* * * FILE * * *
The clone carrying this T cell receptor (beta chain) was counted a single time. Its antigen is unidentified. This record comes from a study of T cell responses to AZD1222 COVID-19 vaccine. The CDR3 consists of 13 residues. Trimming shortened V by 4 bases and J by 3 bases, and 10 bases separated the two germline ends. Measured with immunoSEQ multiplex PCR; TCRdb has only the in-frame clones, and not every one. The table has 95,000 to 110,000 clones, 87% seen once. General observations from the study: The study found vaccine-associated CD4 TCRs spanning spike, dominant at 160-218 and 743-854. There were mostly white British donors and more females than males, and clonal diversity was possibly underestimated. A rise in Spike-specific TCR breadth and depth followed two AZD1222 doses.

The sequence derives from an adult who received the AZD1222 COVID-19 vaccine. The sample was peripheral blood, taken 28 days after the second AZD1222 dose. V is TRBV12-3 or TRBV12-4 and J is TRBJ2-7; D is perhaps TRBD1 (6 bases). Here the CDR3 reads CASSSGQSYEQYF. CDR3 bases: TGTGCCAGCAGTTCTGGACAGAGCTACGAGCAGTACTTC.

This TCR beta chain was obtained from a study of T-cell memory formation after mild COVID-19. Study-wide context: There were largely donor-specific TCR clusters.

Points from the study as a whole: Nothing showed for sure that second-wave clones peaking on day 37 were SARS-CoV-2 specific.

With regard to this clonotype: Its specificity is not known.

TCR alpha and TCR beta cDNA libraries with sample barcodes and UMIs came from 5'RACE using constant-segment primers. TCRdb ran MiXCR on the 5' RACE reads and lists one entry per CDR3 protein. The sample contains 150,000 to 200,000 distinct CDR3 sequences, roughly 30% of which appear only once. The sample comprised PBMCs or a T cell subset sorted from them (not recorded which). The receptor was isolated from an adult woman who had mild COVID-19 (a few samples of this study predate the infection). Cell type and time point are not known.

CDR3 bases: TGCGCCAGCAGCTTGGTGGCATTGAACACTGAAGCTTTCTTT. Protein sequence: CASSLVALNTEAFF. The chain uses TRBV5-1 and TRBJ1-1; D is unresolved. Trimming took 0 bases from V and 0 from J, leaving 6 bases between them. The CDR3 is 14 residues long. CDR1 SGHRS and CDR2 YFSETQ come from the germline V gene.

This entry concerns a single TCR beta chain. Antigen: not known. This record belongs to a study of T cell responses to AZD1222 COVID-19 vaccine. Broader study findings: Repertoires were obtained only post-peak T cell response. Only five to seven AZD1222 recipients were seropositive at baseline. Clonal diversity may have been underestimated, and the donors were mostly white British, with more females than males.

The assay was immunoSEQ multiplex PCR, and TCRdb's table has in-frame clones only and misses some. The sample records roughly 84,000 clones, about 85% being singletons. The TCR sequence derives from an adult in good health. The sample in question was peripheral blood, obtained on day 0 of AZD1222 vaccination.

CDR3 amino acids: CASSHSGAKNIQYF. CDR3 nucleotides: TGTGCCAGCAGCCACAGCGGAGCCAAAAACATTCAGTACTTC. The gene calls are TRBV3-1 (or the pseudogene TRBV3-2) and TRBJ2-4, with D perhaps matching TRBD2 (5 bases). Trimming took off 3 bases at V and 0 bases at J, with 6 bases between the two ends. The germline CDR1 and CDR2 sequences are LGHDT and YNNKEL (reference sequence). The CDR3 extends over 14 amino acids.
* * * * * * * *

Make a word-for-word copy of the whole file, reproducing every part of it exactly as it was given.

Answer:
The clone carrying this T cell receptor (beta chain) was counted a single time. Its antigen is unidentified. This record comes from a study of T cell responses to AZD1222 COVID-19 vaccine. The CDR3 consists of 13 residues. Trimming shortened V by 4 bases and J by 3 bases, and 10 bases separated the two germline ends. Measured with immunoSEQ multiplex PCR; TCRdb has only the in-frame clones, and not every one. The table has 95,000 to 110,000 clones, 87% seen once. General observations from the study: The study found vaccine-associated CD4 TCRs spanning spike, dominant at 160-218 and 743-854. There were mostly white British donors and more females than males, and clonal diversity was possibly underestimated. A rise in Spike-specific TCR breadth and depth followed two AZD1222 doses.

The sequence derives from an adult who received the AZD1222 COVID-19 vaccine. The sample was peripheral blood, taken 28 days after the second AZD1222 dose. V is TRBV12-3 or TRBV12-4 and J is TRBJ2-7; D is perhaps TRBD1 (6 bases). Here the CDR3 reads CASSSGQSYEQYF. CDR3 bases: TGTGCCAGCAGTTCTGGACAGAGCTACGAGCAGTACTTC.

This TCR beta chain was obtained from a study of T-cell memory formation after mild COVID-19. Study-wide context: There were largely donor-specific TCR clusters.

Points from the study as a whole: Nothing showed for sure that second-wave clones peaking on day 37 were SARS-CoV-2 specific.

With regard to this clonotype: Its specificity is not known.

TCR alpha and TCR beta cDNA libraries with sample barcodes and UMIs came from 5'RACE using constant-segment primers. TCRdb ran MiXCR on the 5' RACE reads and lists one entry per CDR3 protein. The sample contains 150,000 to 200,000 distinct CDR3 sequences, roughly 30% of which appear only once. The sample comprised PBMCs or a T cell subset sorted from them (not recorded which). The receptor was isolated from an adult woman who had mild COVID-19 (a few samples of this study predate the infection). Cell type and time point are not known.

CDR3 bases: TGCGCCAGCAGCTTGGTGGCATTGAACACTGAAGCTTTCTTT. Protein sequence: CASSLVALNTEAFF. The chain uses TRBV5-1 and TRBJ1-1; D is unresolved. Trimming took 0 bases from V and 0 from J, leaving 6 bases between them. The CDR3 is 14 residues long. CDR1 SGHRS and CDR2 YFSETQ come from the germline V gene.

This entry concerns a single TCR beta chain. Antigen: not known. This record belongs to a study of T cell responses to AZD1222 COVID-19 vaccine. Broader study findings: Repertoires were obtained only post-peak T cell response. Only five to seven AZD1222 recipients were seropositive at baseline. Clonal diversity may have been underestimated, and the donors were mostly white British, with more females than males.

The assay was immunoSEQ multiplex PCR, and TCRdb's table has in-frame clones only and misses some. The sample records roughly 84,000 clones, about 85% being singletons. The TCR sequence derives from an adult in good health. The sample in question was peripheral blood, obtained on day 0 of AZD1222 vaccination.

CDR3 amino acids: CASSHSGAKNIQYF. CDR3 nucleotides: TGTGCCAGCAGCCACAGCGGAGCCAAAAACATTCAGTACTTC. The gene calls are TRBV3-1 (or the pseudogene TRBV3-2) and TRBJ2-4, with D perhaps matching TRBD2 (5 bases). Trimming took off 3 bases at V and 0 bases at J, with 6 bases between the two ends. The germline CDR1 and CDR2 sequences are LGHDT and YNNKEL (reference sequence). The CDR3 extends over 14 amino acids.